To search U.S. Patents issued since January 1976, go to http://patft.uspto.gov/netahtml/PTO/search-adv.htm.
From that page, Select "All years." Type in a search
expression, and then select the Search button ([Search]).
Formulating an effective search expression may require substantial
thought and experimentation, because a patent document may verbalize
an idea using a variety of wordings and spellings. A search should
not be so overly restrictive such that it excludes relevant patents.
Conversely, a search must not be so expansive such that the search
results include too many irrelevant patents, making review of
the results too time consuming.
For example, suppose an inventor has conceived a better mousetrap
and wishes to review U.S. Patents for similar technology. First,
she may simply enter
The search above results in 112 patents. She may then surmise
that some patents may only refer to the plural, and, therefore,
, wherein $ is a wildcard that allows you to find words that
begin with certain letters. Mousetrap$ finds both mousetrap and
mousetraps. The search above results in 129 patents. She may
then surmise that some patents may use two words: mouse trap.
Thus, she enters
mousetrap$ OR "mouse trap" OR "mouse traps"
, wherein the operator OR finds documents containing either
the string in front of OR, or the string following OR. Group
of words enclosed in quotation marks are treated as a single
search term. The search above results in 258 patents. She then
surmises that requiring the words mouse and trap to be adjacent
may be too restrictive. Thus, she enters
mousetrap$ OR (mouse AND trap$) [Search]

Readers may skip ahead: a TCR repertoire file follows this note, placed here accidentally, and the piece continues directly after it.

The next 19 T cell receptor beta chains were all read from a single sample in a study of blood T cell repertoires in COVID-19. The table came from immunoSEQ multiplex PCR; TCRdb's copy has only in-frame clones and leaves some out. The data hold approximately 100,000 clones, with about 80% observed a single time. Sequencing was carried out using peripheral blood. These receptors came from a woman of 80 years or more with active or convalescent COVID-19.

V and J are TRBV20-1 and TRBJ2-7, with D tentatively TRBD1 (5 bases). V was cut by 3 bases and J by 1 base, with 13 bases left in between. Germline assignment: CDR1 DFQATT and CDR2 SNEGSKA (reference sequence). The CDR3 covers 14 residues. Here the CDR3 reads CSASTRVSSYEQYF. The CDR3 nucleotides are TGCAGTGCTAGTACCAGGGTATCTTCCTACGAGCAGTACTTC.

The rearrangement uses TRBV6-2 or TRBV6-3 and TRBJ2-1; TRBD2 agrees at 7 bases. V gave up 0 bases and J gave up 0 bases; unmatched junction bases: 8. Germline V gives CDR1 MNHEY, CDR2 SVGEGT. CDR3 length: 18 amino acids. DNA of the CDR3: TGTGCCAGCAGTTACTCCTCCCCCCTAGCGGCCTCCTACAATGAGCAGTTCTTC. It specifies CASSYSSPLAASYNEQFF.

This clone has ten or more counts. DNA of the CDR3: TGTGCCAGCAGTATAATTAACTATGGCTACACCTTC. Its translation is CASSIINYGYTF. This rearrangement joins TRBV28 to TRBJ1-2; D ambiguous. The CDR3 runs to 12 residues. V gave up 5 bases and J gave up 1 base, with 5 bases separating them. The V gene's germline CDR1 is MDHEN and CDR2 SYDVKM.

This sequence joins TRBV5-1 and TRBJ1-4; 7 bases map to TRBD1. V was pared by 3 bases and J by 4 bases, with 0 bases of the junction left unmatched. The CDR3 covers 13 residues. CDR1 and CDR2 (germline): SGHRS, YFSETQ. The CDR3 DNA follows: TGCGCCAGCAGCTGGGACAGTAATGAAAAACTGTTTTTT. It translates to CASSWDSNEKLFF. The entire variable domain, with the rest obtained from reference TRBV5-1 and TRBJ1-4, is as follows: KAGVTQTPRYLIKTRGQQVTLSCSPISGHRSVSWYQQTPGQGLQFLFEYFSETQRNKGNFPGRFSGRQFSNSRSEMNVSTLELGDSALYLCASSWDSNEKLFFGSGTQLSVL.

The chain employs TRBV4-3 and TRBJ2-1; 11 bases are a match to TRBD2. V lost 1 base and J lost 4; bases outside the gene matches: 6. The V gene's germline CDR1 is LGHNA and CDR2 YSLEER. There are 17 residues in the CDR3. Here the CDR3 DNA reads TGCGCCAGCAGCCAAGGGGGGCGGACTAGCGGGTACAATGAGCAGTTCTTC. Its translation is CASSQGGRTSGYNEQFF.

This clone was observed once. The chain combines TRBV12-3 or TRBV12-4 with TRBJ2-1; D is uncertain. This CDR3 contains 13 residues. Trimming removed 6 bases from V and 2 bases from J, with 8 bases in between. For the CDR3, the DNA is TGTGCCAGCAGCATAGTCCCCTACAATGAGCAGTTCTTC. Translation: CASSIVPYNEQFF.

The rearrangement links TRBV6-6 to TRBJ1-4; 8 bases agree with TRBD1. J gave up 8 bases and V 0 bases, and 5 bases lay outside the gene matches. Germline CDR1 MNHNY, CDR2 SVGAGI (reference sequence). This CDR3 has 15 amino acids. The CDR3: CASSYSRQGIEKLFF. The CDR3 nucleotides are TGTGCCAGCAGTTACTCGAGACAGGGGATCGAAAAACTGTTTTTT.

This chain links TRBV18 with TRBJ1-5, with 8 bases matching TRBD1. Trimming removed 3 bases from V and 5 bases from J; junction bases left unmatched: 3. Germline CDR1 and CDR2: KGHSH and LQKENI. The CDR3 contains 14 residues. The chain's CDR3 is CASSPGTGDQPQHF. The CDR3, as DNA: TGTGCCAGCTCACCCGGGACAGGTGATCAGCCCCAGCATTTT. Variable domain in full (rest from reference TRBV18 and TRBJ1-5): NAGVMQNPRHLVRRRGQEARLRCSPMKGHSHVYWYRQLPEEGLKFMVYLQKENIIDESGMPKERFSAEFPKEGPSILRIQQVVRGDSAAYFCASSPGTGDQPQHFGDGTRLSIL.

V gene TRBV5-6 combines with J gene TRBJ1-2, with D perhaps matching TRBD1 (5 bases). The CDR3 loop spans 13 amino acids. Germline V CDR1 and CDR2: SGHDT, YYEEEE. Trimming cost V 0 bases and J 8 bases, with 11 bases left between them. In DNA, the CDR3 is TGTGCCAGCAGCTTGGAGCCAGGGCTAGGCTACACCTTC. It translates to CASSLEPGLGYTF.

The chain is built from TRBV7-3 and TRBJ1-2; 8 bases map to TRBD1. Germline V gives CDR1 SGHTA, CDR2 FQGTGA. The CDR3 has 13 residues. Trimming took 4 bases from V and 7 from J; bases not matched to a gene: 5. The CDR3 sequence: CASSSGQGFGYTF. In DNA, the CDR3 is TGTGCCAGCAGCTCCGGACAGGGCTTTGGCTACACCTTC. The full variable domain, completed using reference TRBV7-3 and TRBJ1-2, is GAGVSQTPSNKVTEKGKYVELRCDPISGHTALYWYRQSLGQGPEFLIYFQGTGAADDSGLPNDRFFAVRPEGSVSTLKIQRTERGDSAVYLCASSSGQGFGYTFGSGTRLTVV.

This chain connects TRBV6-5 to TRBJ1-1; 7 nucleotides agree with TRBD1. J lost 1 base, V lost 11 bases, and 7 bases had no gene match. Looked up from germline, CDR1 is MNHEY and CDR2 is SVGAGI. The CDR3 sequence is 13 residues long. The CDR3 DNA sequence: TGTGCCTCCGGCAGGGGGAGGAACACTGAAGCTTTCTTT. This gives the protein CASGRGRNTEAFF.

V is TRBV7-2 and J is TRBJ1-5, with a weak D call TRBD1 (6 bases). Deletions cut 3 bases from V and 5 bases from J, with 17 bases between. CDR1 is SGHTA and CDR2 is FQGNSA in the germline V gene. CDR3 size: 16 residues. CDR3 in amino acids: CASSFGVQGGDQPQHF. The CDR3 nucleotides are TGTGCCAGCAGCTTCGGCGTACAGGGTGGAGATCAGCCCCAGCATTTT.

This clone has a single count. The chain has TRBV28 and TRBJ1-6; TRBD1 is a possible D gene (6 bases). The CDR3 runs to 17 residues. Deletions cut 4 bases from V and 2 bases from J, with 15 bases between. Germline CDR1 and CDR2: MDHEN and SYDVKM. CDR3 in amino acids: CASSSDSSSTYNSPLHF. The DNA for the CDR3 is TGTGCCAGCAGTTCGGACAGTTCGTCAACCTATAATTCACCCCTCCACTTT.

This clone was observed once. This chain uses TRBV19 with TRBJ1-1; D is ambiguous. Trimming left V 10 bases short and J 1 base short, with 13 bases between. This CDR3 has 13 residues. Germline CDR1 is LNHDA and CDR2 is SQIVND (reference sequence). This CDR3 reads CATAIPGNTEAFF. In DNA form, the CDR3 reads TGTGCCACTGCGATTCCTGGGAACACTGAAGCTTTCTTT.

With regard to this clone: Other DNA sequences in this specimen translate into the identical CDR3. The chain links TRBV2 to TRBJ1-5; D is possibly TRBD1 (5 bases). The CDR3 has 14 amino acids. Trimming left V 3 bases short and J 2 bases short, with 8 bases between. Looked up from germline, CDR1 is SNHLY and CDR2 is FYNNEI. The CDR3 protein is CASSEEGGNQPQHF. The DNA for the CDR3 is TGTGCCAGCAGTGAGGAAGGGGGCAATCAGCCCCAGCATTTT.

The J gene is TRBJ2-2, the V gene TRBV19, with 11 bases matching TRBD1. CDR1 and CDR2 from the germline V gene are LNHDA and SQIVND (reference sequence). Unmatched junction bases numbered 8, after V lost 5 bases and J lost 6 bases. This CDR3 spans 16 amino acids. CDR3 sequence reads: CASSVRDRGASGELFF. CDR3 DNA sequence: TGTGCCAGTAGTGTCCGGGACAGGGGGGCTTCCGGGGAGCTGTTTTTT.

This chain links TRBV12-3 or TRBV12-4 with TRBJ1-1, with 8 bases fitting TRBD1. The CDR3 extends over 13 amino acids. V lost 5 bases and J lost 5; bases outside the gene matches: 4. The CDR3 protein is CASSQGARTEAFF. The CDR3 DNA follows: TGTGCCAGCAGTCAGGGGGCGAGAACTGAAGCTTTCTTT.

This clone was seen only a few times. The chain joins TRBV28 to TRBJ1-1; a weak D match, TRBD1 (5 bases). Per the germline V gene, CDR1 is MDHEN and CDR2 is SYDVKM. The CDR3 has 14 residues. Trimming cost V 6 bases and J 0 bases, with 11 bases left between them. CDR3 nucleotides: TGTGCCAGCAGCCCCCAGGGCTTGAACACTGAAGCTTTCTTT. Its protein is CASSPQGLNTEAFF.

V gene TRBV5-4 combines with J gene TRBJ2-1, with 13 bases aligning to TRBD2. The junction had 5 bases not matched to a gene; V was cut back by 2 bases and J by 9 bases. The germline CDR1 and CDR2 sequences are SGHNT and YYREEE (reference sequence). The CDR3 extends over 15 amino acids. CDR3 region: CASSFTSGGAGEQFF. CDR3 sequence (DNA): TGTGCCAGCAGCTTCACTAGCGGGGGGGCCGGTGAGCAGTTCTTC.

, wherein the operator AND finds only those documents containing
both the string in front of AND, and the string following AND.
Parentheses clarify the search expression. In the absence of
parentheses, all operators associate from left to right. The
search above results in 3530 patents, most of which do not pertain
to rodent traps. At this point, she may wish to try a more restrictive
search expression, such as an expression that only finds documents
having the word mouse in the Title of the Invention. Conversely,
she may also surmise that some relevant documents may not have
the word mouse at all, and may instead use the plural or a synonym.
(See endnote 1 below). Thus, seaching may require substantial
thought and experimentation.
The search results include the text of patent. To completely
understand a patent, it is necessary to also see the drawings.
Drawings ("images") of the patents are available, if
you have the proper plug-in, which is available free of charge
The search tool described above has at least two important
limitations. First, the tool only covers U.S. patents issued since
January 1976. Thus, even assuming an appropriate search expression,
the tool may miss many relevant documents, especially for older
technologies. Second, as discussed in another article on this website, Prior Art is not limited to patents. Thus, a search
limited to patents may miss many relevant Prior Art references,
especially for newer technologies, such as software, in which
the U.S. Patent and Trademark Office (USPTO) has not yet accumulated
a comprehensive set of issued patents. Despite these limitations,
this search tool is a valuable resource provided free of charge
by the USPTO.
1. (TTL/mousetrap$ OR TTL/mouse OR TTL/mice OR TTL/rodent$)
AND trap$ results in 198 patents, wherein TTL only finds documents
having a certain word in the Title of the Invention. In addition
to TTL, there are 30 other field codes documented on www.uspto.gov/patft/help/helpflds.htm.
2. To search official publications of U.S. Patent Applications, go to http://appft.uspto.gov/netahtml/PTO/search-adv.html.
From that page, Select